Rice caught up in furor over Benghazi
By MARK LANDLER
THE NEW YORK TIMES | November 18,2012
AP FILE PHOTO
This June 7 photo shows U.S. Ambassador to the U.N. Susan Rice listening during a news conference at the UN.
WASHINGTON — Susan E. Rice was playing stand-in on the morning of Sept. 16 when she appeared on all five Sunday news programs, a few days after the deadly attack in Benghazi, Libya, that killed four Americans.
Secretary of State Hillary Rodham Clinton would have been the White House’s logical choice to discuss the chaotic events in the Middle East. But administration officials said she was drained after a harrowing week consoling the families of those who died, including Ambassador J. Christopher Stevens. And Clinton steers clear of the Sunday shows anyway.
So instead, Rice, the ambassador to the U.N., delivered her now-famous account of the episode. Reciting talking points supplied by intelligence agencies, she said that the Benghazi siege appeared to be a spontaneous protest rather than a premeditated terrorist attack. Within days, Republicans in Congress were calling for her head.
In her sure-footed ascent of the foreign-policy ladder, Rice has rarely shrunk from a fight. But now that she appears poised to claim the top rung — White House aides say she is President Barack Obama’s favored candidate for secretary of state — this sharp-tongued, self-confident diplomat finds herself in the middle of a bitter feud in which she is largely a bystander.
“Susan had a reputation, fairly or not, as someone who could run a little hot and shoot from the hip,” said John Norris, a foreign-policy expert at the Center for American Progress. “If someone had told me that the biggest knock on her was going to be that she too slavishly followed the talking points on Benghazi, I would have been shocked.”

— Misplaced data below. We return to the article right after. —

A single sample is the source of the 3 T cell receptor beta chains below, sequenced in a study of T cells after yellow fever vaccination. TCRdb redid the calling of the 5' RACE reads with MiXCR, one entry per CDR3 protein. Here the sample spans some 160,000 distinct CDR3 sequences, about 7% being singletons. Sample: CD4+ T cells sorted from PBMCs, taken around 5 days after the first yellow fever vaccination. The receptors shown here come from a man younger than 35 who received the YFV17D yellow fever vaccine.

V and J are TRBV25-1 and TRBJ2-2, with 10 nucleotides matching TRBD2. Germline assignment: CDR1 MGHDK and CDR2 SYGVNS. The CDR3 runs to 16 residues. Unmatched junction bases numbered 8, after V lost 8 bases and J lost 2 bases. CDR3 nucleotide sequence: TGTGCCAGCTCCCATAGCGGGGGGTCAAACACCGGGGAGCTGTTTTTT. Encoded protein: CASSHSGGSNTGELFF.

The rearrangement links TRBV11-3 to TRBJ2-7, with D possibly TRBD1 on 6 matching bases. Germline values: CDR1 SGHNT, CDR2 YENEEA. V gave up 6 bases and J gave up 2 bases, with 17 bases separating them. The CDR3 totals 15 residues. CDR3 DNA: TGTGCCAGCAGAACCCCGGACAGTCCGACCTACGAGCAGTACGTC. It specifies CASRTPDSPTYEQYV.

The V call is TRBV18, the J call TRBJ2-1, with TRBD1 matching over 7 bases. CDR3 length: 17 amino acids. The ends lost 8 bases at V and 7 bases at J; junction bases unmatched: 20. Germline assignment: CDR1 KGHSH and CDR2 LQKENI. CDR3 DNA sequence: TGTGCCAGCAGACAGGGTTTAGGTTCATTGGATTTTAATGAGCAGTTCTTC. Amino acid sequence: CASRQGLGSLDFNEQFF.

At the U.N., and in posts in the Clinton White House, Rice, who turned 48 on Saturday, has earned a reputation as a blunt advocate, relentless on issues like pressuring the regime in Sudan or intervening in Libya to prevent a slaughter by Moammar Gadhafi.
She was a Rhodes scholar, has degrees from Stanford and Oxford, a Rolodex of contacts and a relationship with Obama sealed during his 2008 campaign. So her ascension to lead the State Department would be less a blow for diversity — she would, after all, be the second black woman named Rice to hold the job — than the natural capstone to a fast-track career.
Yet the firestorm over Benghazi raises more basic questions: Is Rice the best candidate to succeed Clinton as the nation’s chief diplomat? Does she have the diplomatic finesse to handle thorny problems in the Middle East? And even if Obama gets the votes for her confirmation, has the episode so tainted her that it would be hard for her to thrive in the job?
Rice’s supporters say she has compiled a solid record at the U.N., winning the passage of resolutions that impose strict sanctions on Iran and North Korea. Diplomats praise her for re-engaging with the institution after deep strains during the George W. Bush administration. But even those who back her tend to emphasize factors like her ties to Obama, an advantage that Clinton, for all her celebrity, did not have.
“Given that he’s probably the most withholding president on foreign policy since Nixon, if anyone can get him to delegate, not dominate, it’s Rice,” said Aaron David Miller, a longtime Middle East negotiator now at the Woodrow Wilson Center. “That would be good for her, and for our foreign policy.”
While some in the State Department are wary of her, recalling her stormy tenure as a 30-something assistant secretary for African affairs during the Clinton administration, Rice has a core of support among Obama’s aides, particularly those who worked with her on the 2008 campaign. They insist that Benghazi will not derail her chances. Some analysts said Obama’s defense of her at a news conference last week was so impassioned that he had left himself little room to put forward an alternative, like Sen. John Kerry, D-Mass.